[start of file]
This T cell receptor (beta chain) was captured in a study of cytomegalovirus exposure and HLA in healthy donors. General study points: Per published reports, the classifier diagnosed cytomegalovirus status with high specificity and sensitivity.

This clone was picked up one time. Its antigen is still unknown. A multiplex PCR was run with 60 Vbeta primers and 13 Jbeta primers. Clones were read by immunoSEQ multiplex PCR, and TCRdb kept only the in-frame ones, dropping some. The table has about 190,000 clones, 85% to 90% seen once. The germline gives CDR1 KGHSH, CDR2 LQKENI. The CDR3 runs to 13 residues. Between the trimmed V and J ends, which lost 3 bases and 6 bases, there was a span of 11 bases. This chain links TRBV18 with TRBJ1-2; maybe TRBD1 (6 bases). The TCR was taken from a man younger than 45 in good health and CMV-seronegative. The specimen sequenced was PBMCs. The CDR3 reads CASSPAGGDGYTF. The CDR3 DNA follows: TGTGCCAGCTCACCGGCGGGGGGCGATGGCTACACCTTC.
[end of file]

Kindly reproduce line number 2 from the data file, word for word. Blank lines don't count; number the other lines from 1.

This clone was picked up one time. Its antigen is still unknown. A multiplex PCR was run with 60 Vbeta primers and 13 Jbeta primers. Clones were read by immunoSEQ multiplex PCR, and TCRdb kept only the in-frame ones, dropping some. The table has about 190,000 clones, 85% to 90% seen once. The germline gives CDR1 KGHSH, CDR2 LQKENI. The CDR3 runs to 13 residues. Between the trimmed V and J ends, which lost 3 bases and 6 bases, there was a span of 11 bases. This chain links TRBV18 with TRBJ1-2; maybe TRBD1 (6 bases). The TCR was taken from a man younger than 45 in good health and CMV-seronegative. The specimen sequenced was PBMCs. The CDR3 reads CASSPAGGDGYTF. The CDR3 DNA follows: TGTGCCAGCTCACCGGCGGGGGGCGATGGCTACACCTTC.